National housing sales in May increased nearly six per cent over sales in April, largely due to the harsh Canadian winter that delayed the spring season, the Canadian Real Estate Association (CREA) reports.
“There was an almost six per cent increase from April to May, the biggest monthly increase in four years, and it was a widespread increase over month to month,” Gregory Klump, chief economist for CREA, told CREW on Monday.
National home sales rose 5.9 per cent over April, while the number of newly listed homes climbed 3.8 per cent in May, marking the fourth straight month of listings growth. The CREA report said sales rose in four out of five markets, including almost all large urban centres. Calgary, Toronto and Montreal posted the largest gains, driving the national average.
“There were a number of markets in Canada where harsh winter delayed sales in March and April, and that resulted in high sales in May,” Klump said. “We don’t expect that momentum to continue in June.” Klump said the news is a lot less exciting when you take the broader play into context.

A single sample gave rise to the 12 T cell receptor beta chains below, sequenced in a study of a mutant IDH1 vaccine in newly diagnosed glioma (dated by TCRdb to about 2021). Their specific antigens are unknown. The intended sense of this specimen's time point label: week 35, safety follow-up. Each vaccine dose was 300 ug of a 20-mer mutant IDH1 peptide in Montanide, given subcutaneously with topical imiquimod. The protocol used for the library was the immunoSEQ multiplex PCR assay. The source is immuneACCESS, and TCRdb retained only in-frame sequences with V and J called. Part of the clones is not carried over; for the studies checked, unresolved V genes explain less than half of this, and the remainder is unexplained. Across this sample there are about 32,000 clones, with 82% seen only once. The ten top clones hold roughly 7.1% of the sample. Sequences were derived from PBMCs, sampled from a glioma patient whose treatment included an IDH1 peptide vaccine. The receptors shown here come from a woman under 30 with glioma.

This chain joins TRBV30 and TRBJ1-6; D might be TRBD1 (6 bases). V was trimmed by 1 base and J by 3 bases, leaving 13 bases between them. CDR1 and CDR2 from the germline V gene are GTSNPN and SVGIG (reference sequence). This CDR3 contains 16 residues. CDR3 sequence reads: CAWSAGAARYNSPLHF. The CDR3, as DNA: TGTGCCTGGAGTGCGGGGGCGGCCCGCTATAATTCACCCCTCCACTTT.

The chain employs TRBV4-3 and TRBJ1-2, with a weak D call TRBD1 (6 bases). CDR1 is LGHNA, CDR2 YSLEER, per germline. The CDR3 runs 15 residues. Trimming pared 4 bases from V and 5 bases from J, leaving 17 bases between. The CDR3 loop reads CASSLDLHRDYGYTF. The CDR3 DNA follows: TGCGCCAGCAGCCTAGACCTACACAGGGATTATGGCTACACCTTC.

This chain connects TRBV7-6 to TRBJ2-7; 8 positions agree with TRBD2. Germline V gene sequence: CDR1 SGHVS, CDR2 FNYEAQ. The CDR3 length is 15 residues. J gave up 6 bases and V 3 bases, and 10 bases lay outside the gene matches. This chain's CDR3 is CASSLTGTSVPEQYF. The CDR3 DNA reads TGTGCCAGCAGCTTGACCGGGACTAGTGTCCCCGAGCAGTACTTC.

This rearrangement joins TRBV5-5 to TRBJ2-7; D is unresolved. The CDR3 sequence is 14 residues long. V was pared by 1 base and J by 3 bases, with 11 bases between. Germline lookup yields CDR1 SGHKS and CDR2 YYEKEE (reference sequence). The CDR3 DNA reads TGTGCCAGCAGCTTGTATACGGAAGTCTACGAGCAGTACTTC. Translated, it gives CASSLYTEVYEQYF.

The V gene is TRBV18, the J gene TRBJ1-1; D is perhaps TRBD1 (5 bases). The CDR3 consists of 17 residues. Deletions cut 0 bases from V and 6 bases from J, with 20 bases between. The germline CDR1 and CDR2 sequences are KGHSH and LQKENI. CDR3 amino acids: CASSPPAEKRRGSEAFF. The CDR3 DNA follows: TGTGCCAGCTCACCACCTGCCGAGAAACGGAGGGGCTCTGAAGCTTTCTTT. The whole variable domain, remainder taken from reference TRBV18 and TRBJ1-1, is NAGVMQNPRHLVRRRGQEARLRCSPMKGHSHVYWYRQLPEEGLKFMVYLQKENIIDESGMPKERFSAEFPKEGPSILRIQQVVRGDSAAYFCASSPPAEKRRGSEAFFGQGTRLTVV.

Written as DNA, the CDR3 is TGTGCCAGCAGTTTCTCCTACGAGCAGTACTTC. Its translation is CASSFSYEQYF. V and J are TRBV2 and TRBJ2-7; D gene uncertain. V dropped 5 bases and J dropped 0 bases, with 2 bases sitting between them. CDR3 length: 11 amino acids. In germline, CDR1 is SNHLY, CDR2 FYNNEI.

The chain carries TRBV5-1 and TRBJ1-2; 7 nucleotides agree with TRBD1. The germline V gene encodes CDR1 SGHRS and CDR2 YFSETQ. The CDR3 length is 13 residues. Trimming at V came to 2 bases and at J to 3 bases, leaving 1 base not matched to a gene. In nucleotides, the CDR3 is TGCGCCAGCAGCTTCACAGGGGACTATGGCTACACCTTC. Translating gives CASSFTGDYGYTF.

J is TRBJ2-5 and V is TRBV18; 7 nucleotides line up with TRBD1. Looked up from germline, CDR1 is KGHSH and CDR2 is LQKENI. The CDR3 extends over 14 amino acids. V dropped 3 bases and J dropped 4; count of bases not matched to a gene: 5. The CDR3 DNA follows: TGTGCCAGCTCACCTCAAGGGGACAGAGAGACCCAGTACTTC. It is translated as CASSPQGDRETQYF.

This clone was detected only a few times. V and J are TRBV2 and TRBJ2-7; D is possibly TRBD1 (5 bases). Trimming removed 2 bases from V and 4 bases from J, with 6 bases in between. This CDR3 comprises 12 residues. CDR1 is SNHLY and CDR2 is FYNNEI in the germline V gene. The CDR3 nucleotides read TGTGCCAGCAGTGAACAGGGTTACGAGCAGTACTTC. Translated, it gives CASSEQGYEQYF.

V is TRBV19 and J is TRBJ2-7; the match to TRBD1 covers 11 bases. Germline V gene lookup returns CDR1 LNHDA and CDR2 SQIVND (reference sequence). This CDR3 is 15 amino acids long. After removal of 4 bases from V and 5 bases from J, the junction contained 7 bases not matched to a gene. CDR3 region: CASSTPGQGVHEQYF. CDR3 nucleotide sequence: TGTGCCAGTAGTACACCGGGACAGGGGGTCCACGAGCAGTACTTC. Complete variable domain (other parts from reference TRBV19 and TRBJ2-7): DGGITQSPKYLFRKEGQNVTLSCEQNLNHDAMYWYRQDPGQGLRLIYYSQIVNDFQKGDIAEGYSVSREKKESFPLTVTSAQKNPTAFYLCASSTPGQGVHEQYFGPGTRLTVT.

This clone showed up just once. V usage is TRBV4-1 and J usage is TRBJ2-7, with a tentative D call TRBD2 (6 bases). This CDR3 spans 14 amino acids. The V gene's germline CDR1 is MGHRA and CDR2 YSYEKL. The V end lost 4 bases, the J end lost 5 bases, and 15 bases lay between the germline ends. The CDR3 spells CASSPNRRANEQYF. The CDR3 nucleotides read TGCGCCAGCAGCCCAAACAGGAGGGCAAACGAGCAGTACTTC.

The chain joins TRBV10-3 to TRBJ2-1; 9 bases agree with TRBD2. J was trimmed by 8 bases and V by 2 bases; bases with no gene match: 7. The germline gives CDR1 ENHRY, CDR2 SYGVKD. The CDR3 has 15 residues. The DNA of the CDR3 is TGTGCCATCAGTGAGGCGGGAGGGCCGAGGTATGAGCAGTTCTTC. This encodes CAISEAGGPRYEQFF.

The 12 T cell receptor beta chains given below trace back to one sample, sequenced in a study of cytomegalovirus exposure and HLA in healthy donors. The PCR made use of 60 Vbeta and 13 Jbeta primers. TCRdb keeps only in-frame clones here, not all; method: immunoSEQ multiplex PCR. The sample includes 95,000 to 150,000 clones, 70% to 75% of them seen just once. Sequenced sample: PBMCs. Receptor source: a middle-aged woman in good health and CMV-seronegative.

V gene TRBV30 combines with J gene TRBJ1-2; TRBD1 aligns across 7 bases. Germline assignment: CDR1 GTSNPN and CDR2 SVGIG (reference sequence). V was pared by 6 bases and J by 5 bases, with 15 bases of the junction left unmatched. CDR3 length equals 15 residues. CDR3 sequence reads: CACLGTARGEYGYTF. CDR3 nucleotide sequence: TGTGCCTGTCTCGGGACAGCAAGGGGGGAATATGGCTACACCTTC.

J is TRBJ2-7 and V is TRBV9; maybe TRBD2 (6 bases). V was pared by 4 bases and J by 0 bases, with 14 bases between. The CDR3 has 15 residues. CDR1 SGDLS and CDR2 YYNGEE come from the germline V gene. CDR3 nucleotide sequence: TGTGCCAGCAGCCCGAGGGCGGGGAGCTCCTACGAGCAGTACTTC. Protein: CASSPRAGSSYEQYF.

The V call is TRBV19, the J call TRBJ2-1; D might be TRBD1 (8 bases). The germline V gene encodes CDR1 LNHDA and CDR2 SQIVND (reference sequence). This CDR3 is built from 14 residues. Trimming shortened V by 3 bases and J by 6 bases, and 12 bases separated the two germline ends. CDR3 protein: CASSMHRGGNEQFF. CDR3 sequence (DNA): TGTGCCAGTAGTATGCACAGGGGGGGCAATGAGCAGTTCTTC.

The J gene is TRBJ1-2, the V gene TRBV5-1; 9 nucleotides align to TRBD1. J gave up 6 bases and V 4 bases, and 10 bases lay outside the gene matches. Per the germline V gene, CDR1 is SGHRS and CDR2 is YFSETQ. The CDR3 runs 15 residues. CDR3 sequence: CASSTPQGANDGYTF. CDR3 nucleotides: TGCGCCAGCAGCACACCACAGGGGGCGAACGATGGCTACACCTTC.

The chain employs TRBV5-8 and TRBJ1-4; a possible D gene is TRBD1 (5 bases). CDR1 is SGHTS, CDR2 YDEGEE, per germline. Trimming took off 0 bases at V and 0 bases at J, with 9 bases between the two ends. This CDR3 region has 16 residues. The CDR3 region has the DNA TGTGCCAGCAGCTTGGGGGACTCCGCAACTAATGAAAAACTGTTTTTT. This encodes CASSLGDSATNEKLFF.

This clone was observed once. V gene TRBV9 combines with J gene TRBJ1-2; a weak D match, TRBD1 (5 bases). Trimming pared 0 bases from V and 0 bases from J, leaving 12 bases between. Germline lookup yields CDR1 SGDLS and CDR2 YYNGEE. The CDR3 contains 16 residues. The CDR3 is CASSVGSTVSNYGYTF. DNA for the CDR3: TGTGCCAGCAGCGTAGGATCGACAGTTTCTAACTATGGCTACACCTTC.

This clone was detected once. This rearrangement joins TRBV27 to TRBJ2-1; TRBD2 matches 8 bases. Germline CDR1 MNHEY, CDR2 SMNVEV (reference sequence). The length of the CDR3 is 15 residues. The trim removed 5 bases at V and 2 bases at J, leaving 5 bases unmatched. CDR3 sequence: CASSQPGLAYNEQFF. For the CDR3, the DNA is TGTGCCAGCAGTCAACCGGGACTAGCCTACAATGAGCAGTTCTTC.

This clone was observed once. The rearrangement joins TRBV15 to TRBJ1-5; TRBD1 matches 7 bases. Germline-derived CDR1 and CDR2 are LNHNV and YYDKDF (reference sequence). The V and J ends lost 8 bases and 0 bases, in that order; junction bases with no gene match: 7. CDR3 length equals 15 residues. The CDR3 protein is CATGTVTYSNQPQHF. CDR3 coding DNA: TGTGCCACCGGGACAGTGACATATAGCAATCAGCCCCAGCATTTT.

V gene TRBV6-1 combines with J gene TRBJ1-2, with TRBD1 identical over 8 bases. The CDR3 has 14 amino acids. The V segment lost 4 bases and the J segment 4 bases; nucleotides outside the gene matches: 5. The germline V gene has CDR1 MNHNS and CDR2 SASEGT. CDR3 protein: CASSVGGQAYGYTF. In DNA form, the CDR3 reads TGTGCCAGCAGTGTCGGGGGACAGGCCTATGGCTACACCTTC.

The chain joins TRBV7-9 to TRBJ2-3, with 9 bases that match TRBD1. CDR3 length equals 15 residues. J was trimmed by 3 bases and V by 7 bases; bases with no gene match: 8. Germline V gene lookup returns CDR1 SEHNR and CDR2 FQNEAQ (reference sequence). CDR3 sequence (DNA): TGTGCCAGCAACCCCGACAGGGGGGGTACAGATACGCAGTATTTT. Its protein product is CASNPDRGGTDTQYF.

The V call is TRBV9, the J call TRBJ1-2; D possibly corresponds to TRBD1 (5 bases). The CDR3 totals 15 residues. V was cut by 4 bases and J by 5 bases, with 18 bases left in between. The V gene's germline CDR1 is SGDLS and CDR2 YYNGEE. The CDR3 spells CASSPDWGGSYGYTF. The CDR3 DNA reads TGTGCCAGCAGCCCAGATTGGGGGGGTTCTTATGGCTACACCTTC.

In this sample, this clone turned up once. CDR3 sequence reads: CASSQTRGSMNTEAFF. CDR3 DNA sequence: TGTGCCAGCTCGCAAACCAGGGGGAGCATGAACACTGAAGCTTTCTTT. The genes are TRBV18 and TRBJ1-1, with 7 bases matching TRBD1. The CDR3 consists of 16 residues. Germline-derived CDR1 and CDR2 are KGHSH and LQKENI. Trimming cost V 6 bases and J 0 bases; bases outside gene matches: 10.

The national sales-to-new listings ratio was also up, rising to 53.1 per cent in May, from 52.0 per cent in March and April; however, that’s still within the balanced market territory. “Generally speaking, we’re in balanced market conditions,” Klump explained. “A shortage of listings is going to mute sales, because in the absence of that short supply sales could be higher. That [shortage] results in higher prices, which is what we’ve been seeing and what we expect to continue to see.”
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